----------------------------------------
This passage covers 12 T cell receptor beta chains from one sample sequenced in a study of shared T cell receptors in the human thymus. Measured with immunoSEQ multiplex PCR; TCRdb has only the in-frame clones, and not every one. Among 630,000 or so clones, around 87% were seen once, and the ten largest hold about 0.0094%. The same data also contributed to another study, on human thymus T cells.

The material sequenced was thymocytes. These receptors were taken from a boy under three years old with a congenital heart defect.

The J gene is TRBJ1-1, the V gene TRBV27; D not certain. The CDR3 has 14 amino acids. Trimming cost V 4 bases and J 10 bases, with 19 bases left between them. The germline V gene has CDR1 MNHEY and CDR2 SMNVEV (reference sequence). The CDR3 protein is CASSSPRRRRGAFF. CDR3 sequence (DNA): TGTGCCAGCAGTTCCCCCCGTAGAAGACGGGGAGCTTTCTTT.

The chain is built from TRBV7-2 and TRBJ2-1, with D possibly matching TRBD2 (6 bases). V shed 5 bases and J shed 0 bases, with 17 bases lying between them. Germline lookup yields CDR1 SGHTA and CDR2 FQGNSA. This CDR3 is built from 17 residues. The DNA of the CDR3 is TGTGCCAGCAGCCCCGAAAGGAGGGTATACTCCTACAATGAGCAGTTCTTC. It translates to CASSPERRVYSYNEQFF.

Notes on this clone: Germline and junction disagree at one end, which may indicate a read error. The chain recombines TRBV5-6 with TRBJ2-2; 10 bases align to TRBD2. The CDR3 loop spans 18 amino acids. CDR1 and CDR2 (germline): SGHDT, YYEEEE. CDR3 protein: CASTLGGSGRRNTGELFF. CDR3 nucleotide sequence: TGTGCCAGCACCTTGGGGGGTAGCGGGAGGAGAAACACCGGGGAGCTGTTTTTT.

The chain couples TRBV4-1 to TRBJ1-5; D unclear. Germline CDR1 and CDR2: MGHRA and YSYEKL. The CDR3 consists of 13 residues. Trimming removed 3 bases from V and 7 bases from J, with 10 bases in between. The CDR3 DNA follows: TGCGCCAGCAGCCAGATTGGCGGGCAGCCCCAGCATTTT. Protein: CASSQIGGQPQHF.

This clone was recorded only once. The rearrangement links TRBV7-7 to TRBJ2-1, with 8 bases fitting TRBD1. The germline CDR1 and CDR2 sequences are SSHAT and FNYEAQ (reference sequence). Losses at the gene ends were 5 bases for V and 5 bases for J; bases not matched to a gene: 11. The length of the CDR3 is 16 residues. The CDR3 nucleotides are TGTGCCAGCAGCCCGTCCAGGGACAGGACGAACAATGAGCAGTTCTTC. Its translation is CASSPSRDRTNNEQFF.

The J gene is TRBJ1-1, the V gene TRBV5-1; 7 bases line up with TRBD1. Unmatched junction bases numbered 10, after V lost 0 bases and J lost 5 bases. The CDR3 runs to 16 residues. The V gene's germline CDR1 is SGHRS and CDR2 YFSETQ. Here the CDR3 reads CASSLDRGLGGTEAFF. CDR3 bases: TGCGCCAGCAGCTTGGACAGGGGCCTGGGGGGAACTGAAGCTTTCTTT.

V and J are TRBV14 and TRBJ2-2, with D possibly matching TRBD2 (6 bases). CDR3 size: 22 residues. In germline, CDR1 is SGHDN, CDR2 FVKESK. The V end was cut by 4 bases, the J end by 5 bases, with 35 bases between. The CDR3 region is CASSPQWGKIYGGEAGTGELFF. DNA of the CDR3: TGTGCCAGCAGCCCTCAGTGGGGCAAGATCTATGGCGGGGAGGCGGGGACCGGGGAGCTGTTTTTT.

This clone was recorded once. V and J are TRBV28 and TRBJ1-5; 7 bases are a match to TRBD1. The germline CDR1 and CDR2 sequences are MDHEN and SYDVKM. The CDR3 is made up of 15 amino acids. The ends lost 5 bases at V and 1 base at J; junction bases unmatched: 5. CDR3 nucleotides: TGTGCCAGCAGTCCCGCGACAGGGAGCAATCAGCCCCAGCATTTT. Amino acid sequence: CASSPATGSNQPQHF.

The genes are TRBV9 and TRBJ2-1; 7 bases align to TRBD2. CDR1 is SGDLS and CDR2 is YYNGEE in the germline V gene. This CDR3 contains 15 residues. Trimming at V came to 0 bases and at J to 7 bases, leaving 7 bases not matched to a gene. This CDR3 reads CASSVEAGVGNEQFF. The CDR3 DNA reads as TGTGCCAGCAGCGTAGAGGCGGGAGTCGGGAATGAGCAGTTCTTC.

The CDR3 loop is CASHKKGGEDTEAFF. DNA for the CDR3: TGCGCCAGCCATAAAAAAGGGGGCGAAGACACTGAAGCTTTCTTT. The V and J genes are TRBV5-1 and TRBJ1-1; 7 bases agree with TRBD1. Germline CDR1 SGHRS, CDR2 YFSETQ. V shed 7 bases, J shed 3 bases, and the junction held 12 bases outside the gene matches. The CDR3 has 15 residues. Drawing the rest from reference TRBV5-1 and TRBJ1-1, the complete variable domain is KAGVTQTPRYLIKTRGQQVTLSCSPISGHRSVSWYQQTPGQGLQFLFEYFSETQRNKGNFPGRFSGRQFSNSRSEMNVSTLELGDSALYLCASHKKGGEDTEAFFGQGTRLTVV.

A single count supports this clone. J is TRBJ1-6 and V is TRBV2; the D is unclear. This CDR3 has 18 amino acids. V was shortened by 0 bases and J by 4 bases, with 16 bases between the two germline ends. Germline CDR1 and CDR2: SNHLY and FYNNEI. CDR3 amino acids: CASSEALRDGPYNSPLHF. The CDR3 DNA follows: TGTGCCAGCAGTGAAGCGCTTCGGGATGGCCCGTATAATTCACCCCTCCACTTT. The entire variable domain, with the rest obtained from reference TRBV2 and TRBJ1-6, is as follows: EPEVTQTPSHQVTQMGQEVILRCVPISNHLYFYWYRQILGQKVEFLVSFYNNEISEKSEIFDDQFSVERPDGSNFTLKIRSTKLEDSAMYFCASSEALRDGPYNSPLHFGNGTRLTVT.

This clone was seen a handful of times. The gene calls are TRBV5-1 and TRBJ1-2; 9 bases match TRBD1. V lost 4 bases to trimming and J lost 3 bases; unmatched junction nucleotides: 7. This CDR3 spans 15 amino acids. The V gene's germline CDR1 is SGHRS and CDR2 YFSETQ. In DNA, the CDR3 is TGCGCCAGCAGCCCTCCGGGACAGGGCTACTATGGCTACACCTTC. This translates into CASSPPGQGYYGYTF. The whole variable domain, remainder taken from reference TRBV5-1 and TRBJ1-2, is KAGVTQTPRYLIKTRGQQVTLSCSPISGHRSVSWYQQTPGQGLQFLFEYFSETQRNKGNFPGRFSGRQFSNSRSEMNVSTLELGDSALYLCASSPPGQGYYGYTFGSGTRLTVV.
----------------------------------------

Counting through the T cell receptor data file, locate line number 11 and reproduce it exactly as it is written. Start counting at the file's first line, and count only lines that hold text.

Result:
The genes are TRBV9 and TRBJ2-1; 7 bases align to TRBD2. CDR1 is SGDLS and CDR2 is YYNGEE in the germline V gene. This CDR3 contains 15 residues. Trimming at V came to 0 bases and at J to 7 bases, leaving 7 bases not matched to a gene. This CDR3 reads CASSVEAGVGNEQFF. The CDR3 DNA reads as TGTGCCAGCAGCGTAGAGGCGGGAGTCGGGAATGAGCAGTTCTTC.